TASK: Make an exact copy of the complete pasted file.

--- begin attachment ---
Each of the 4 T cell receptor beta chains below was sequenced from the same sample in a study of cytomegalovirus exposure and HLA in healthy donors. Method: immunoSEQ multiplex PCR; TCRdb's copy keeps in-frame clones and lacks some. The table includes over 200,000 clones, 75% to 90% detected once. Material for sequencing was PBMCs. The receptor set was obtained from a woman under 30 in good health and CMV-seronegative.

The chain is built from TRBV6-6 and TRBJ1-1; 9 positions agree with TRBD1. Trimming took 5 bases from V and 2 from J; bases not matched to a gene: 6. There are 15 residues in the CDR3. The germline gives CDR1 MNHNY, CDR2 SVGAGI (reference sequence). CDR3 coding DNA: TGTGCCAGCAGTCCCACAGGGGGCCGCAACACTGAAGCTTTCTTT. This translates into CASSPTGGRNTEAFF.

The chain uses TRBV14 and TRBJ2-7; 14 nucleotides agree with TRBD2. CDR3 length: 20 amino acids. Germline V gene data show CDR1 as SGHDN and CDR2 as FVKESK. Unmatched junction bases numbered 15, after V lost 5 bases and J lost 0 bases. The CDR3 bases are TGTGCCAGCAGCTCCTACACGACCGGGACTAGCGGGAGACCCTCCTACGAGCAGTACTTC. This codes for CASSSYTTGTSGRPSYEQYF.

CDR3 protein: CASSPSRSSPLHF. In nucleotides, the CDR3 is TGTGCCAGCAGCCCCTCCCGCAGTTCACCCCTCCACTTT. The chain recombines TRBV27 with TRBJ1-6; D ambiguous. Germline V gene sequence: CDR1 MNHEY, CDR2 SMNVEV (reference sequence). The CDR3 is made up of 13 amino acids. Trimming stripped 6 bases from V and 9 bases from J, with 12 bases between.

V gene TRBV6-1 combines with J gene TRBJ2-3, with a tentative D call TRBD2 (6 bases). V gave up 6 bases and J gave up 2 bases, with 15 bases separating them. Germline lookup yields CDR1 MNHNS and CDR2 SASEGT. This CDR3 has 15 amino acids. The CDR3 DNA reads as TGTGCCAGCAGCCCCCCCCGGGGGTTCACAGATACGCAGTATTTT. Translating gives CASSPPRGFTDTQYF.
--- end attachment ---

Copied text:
Each of the 4 T cell receptor beta chains below was sequenced from the same sample in a study of cytomegalovirus exposure and HLA in healthy donors. Method: immunoSEQ multiplex PCR; TCRdb's copy keeps in-frame clones and lacks some. The table includes over 200,000 clones, 75% to 90% detected once. Material for sequencing was PBMCs. The receptor set was obtained from a woman under 30 in good health and CMV-seronegative.

The chain is built from TRBV6-6 and TRBJ1-1; 9 positions agree with TRBD1. Trimming took 5 bases from V and 2 from J; bases not matched to a gene: 6. There are 15 residues in the CDR3. The germline gives CDR1 MNHNY, CDR2 SVGAGI (reference sequence). CDR3 coding DNA: TGTGCCAGCAGTCCCACAGGGGGCCGCAACACTGAAGCTTTCTTT. This translates into CASSPTGGRNTEAFF.

The chain uses TRBV14 and TRBJ2-7; 14 nucleotides agree with TRBD2. CDR3 length: 20 amino acids. Germline V gene data show CDR1 as SGHDN and CDR2 as FVKESK. Unmatched junction bases numbered 15, after V lost 5 bases and J lost 0 bases. The CDR3 bases are TGTGCCAGCAGCTCCTACACGACCGGGACTAGCGGGAGACCCTCCTACGAGCAGTACTTC. This codes for CASSSYTTGTSGRPSYEQYF.

CDR3 protein: CASSPSRSSPLHF. In nucleotides, the CDR3 is TGTGCCAGCAGCCCCTCCCGCAGTTCACCCCTCCACTTT. The chain recombines TRBV27 with TRBJ1-6; D ambiguous. Germline V gene sequence: CDR1 MNHEY, CDR2 SMNVEV (reference sequence). The CDR3 is made up of 13 amino acids. Trimming stripped 6 bases from V and 9 bases from J, with 12 bases between.

V gene TRBV6-1 combines with J gene TRBJ2-3, with a tentative D call TRBD2 (6 bases). V gave up 6 bases and J gave up 2 bases, with 15 bases separating them. Germline lookup yields CDR1 MNHNS and CDR2 SASEGT. This CDR3 has 15 amino acids. The CDR3 DNA reads as TGTGCCAGCAGCCCCCCCCGGGGGTTCACAGATACGCAGTATTTT. Translating gives CASSPPRGFTDTQYF.